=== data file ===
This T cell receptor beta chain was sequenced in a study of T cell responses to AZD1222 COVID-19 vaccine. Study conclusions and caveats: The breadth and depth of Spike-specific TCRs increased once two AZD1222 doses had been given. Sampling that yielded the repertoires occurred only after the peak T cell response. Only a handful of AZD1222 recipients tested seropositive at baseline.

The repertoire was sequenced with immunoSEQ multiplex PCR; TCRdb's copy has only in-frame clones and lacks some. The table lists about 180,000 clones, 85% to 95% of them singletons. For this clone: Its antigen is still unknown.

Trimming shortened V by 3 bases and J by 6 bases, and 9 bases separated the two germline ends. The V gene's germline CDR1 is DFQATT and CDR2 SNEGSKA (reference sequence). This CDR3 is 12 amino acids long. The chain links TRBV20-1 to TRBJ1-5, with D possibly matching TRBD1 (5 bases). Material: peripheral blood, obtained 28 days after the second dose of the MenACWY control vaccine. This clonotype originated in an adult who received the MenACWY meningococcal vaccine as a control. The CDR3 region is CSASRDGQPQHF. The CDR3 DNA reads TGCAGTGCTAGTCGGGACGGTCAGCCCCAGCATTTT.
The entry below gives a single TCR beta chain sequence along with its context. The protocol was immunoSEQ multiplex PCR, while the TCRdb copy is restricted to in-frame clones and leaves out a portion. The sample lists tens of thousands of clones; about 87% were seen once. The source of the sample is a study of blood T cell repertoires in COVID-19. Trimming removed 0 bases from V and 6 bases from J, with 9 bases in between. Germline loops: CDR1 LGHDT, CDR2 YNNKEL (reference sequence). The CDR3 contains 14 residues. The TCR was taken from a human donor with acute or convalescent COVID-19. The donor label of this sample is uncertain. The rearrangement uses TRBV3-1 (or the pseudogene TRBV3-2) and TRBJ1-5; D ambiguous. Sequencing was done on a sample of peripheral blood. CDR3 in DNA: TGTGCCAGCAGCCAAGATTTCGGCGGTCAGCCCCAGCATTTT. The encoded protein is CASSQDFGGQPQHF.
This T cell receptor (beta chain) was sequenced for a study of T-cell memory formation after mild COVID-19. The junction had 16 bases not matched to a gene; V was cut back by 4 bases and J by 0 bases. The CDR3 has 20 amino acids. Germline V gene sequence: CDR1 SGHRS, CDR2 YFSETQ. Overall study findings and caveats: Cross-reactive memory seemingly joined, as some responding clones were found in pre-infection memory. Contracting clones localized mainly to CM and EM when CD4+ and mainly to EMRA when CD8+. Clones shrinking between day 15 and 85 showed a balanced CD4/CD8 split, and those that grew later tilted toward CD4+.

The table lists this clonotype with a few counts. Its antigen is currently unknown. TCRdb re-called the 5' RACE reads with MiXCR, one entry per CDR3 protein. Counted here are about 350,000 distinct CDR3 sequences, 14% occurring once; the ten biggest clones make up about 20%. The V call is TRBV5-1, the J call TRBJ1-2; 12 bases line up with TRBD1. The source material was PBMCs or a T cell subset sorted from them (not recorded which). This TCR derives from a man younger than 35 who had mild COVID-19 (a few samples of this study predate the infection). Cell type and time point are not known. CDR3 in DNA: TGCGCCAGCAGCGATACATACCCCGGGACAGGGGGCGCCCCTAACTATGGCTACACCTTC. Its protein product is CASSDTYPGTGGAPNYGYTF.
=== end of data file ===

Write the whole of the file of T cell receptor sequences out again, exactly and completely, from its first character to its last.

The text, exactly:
This T cell receptor beta chain was sequenced in a study of T cell responses to AZD1222 COVID-19 vaccine. Study conclusions and caveats: The breadth and depth of Spike-specific TCRs increased once two AZD1222 doses had been given. Sampling that yielded the repertoires occurred only after the peak T cell response. Only a handful of AZD1222 recipients tested seropositive at baseline.

The repertoire was sequenced with immunoSEQ multiplex PCR; TCRdb's copy has only in-frame clones and lacks some. The table lists about 180,000 clones, 85% to 95% of them singletons. For this clone: Its antigen is still unknown.

Trimming shortened V by 3 bases and J by 6 bases, and 9 bases separated the two germline ends. The V gene's germline CDR1 is DFQATT and CDR2 SNEGSKA (reference sequence). This CDR3 is 12 amino acids long. The chain links TRBV20-1 to TRBJ1-5, with D possibly matching TRBD1 (5 bases). Material: peripheral blood, obtained 28 days after the second dose of the MenACWY control vaccine. This clonotype originated in an adult who received the MenACWY meningococcal vaccine as a control. The CDR3 region is CSASRDGQPQHF. The CDR3 DNA reads TGCAGTGCTAGTCGGGACGGTCAGCCCCAGCATTTT.
The entry below gives a single TCR beta chain sequence along with its context. The protocol was immunoSEQ multiplex PCR, while the TCRdb copy is restricted to in-frame clones and leaves out a portion. The sample lists tens of thousands of clones; about 87% were seen once. The source of the sample is a study of blood T cell repertoires in COVID-19. Trimming removed 0 bases from V and 6 bases from J, with 9 bases in between. Germline loops: CDR1 LGHDT, CDR2 YNNKEL (reference sequence). The CDR3 contains 14 residues. The TCR was taken from a human donor with acute or convalescent COVID-19. The donor label of this sample is uncertain. The rearrangement uses TRBV3-1 (or the pseudogene TRBV3-2) and TRBJ1-5; D ambiguous. Sequencing was done on a sample of peripheral blood. CDR3 in DNA: TGTGCCAGCAGCCAAGATTTCGGCGGTCAGCCCCAGCATTTT. The encoded protein is CASSQDFGGQPQHF.
This T cell receptor (beta chain) was sequenced for a study of T-cell memory formation after mild COVID-19. The junction had 16 bases not matched to a gene; V was cut back by 4 bases and J by 0 bases. The CDR3 has 20 amino acids. Germline V gene sequence: CDR1 SGHRS, CDR2 YFSETQ. Overall study findings and caveats: Cross-reactive memory seemingly joined, as some responding clones were found in pre-infection memory. Contracting clones localized mainly to CM and EM when CD4+ and mainly to EMRA when CD8+. Clones shrinking between day 15 and 85 showed a balanced CD4/CD8 split, and those that grew later tilted toward CD4+.

The table lists this clonotype with a few counts. Its antigen is currently unknown. TCRdb re-called the 5' RACE reads with MiXCR, one entry per CDR3 protein. Counted here are about 350,000 distinct CDR3 sequences, 14% occurring once; the ten biggest clones make up about 20%. The V call is TRBV5-1, the J call TRBJ1-2; 12 bases line up with TRBD1. The source material was PBMCs or a T cell subset sorted from them (not recorded which). This TCR derives from a man younger than 35 who had mild COVID-19 (a few samples of this study predate the infection). Cell type and time point are not known. CDR3 in DNA: TGCGCCAGCAGCGATACATACCCCGGGACAGGGGGCGCCCCTAACTATGGCTACACCTTC. Its protein product is CASSDTYPGTGGAPNYGYTF.